The mine seeks to begin longwall mining in December. At full production, it will produce 11 million tons of coal a year, DeMichiei said.

More efficient mining

The Bull Mountain mine, whose history dates to the 1880s, is Montana’s only underground coal mine. The mine extracts coal with a machine called a continuous miner, which leaves some coal as support pillars. But the company intends to switch to the more efficient longwall method.

Longwall mining uses a machine that extracts almost all of the coal from panels called longwalls. As the machine advances and removes coal, the ground above the mined-out area collapses or caves in. Surface collapsing, known as subsidence, is one of the environmental effects of longwall mining.

The initial mine plan called for longwall panels that were 800 feet wide and 10,000 feet long. The revision enlarges the panels to 1,250 feet wide by 23,000 feet long (more than four miles).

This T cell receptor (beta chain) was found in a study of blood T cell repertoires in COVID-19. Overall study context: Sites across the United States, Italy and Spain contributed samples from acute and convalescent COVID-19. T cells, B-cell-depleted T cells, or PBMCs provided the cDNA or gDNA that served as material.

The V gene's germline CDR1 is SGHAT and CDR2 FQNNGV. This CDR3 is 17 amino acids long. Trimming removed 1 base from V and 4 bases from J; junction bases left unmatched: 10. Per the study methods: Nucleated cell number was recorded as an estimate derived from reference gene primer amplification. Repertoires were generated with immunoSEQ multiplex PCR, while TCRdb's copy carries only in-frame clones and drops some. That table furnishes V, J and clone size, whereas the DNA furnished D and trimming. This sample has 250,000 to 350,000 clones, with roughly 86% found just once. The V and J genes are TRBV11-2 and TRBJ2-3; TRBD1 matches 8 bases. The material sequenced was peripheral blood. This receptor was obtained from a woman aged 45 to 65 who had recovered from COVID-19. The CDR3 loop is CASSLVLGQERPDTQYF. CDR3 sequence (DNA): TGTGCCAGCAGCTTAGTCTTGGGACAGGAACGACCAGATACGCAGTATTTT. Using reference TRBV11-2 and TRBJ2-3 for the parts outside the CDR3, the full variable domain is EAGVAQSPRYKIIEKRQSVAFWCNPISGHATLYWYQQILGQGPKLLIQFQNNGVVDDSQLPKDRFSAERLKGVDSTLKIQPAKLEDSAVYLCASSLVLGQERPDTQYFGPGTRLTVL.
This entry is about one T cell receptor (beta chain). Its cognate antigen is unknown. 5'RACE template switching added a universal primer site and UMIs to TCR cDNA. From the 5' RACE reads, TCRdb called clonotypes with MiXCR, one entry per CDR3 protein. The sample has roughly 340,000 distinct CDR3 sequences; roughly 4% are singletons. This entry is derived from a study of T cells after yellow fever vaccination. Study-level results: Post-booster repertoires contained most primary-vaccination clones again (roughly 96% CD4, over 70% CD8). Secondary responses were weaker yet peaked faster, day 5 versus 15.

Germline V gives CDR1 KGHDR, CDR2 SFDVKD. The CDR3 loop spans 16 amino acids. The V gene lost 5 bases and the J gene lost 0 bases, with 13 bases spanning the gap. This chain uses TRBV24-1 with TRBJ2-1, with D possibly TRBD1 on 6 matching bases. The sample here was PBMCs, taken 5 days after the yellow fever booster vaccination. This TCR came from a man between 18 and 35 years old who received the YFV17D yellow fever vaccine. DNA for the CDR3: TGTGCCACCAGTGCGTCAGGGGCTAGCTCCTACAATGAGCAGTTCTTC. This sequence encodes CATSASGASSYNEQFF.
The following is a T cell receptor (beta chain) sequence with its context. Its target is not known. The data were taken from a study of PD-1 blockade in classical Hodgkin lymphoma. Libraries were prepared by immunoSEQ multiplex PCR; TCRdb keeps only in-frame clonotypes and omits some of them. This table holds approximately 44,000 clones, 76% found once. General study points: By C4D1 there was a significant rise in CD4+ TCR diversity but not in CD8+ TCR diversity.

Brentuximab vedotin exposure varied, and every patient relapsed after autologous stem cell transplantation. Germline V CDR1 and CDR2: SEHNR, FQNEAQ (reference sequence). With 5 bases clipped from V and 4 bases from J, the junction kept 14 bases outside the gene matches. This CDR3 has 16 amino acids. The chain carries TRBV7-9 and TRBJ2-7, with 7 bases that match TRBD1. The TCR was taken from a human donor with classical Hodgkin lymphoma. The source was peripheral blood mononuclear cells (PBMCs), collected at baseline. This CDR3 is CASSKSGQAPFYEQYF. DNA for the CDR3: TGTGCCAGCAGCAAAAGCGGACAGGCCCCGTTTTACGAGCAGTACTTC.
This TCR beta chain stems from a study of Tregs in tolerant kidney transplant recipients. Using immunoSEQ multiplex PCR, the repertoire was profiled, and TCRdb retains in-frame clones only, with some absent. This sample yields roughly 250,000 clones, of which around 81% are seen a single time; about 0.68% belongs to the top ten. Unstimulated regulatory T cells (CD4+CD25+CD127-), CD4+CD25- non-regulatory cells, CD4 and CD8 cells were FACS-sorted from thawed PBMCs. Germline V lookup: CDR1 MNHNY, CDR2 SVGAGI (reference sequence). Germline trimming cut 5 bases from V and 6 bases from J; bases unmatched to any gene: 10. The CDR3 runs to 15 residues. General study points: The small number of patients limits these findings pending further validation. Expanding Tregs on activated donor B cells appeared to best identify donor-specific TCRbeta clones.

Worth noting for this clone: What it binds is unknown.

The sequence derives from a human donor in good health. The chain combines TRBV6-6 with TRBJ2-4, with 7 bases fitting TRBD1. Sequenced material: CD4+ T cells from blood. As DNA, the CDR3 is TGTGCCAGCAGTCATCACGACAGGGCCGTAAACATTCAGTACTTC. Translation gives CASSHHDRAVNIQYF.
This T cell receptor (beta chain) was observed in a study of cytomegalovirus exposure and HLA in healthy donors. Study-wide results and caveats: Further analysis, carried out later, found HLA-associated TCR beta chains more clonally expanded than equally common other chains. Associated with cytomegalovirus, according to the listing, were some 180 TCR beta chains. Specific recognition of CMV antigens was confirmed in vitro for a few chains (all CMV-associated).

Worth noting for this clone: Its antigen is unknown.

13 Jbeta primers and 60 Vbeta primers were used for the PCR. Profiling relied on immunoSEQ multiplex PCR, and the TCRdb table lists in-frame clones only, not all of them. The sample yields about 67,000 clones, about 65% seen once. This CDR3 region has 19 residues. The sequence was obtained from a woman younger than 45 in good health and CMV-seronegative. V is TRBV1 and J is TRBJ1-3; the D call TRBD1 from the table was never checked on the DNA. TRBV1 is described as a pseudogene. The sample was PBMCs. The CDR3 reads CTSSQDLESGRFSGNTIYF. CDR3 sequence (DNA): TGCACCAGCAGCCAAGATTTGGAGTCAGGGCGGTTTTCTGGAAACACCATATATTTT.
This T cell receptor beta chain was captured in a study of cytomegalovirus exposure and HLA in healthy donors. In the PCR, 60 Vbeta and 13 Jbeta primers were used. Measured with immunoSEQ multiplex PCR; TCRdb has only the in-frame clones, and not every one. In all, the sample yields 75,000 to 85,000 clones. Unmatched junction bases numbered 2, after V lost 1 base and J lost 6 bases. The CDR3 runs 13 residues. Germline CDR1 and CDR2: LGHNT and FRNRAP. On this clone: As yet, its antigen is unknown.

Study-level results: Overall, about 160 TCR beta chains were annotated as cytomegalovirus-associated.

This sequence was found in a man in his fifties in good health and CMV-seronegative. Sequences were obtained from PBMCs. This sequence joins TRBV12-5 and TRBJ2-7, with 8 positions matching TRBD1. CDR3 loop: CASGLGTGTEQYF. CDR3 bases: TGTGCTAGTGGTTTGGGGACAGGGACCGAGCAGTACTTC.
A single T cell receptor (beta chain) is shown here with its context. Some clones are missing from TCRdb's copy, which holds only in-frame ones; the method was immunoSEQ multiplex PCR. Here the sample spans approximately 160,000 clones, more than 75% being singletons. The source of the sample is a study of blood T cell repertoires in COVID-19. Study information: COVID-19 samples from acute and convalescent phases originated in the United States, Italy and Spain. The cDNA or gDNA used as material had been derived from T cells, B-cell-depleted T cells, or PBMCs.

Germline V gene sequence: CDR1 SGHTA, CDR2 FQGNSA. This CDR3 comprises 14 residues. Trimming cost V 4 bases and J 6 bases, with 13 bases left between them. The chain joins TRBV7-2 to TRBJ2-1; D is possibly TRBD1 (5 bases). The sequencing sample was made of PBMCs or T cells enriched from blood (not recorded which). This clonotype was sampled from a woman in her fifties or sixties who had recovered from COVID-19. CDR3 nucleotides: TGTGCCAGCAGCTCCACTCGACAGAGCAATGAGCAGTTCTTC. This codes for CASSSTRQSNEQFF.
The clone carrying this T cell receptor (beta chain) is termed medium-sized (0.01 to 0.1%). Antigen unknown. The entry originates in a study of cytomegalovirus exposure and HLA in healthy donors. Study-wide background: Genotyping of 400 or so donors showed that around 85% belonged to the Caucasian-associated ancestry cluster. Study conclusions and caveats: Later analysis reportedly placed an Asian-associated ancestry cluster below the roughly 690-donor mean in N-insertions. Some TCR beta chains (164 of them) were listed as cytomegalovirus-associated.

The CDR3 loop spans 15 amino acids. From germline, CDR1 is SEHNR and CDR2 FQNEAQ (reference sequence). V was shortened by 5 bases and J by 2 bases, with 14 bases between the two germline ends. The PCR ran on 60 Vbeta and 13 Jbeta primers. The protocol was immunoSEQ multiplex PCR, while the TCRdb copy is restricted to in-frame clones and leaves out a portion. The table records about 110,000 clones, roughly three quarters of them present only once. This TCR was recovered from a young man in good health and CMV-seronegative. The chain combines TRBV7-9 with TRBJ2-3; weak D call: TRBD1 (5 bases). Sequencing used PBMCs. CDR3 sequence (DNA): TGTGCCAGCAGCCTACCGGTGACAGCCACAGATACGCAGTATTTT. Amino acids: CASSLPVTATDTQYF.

Today’s technology, DeMichiei said, allows coal to be mined more efficiently from longer and wider panels, which reduces the number of times the equipment must be moved.

Enlarging the panels causes a more uniform surface subsidence over larger areas, the DEQ said. ”From an environmental regulatory standpoint, this revision is an improvement over the previous mine plan in that surface effects would be fewer and more spread apart,” the agency said.

With the Bull Mountain expansion, the surface is expected to drop or subside as much as nearly eight feet, the agency predicted. The Mammoth coal seam, which the company now mines, ranges in thickness from eight feet to 11 feet in the permit area.

Dreesbach said about 90 percent of the subsidence occurs immediately as mining progresses. There also may be some residual subsidence over time, depending on the geology.

Because subsidence could damage communication towers on Dunn Mountain, the DEQ is requiring the company to submit a mitigation plan before April 1. The plan must be approved before longwall mining begins.


Measures also are planned to address surface and groundwater resources that may be affected within the permit area, the DEQ said. Water resources – including springs, streams and wells – are to be monitored by the company.

Water for livestock could become an issue if the aquifers that landowners use are damaged, Dreesbach said. The company would have to replace the water sources, she said. Some surface cracking is expected, and minor damage to roads and fences is possible.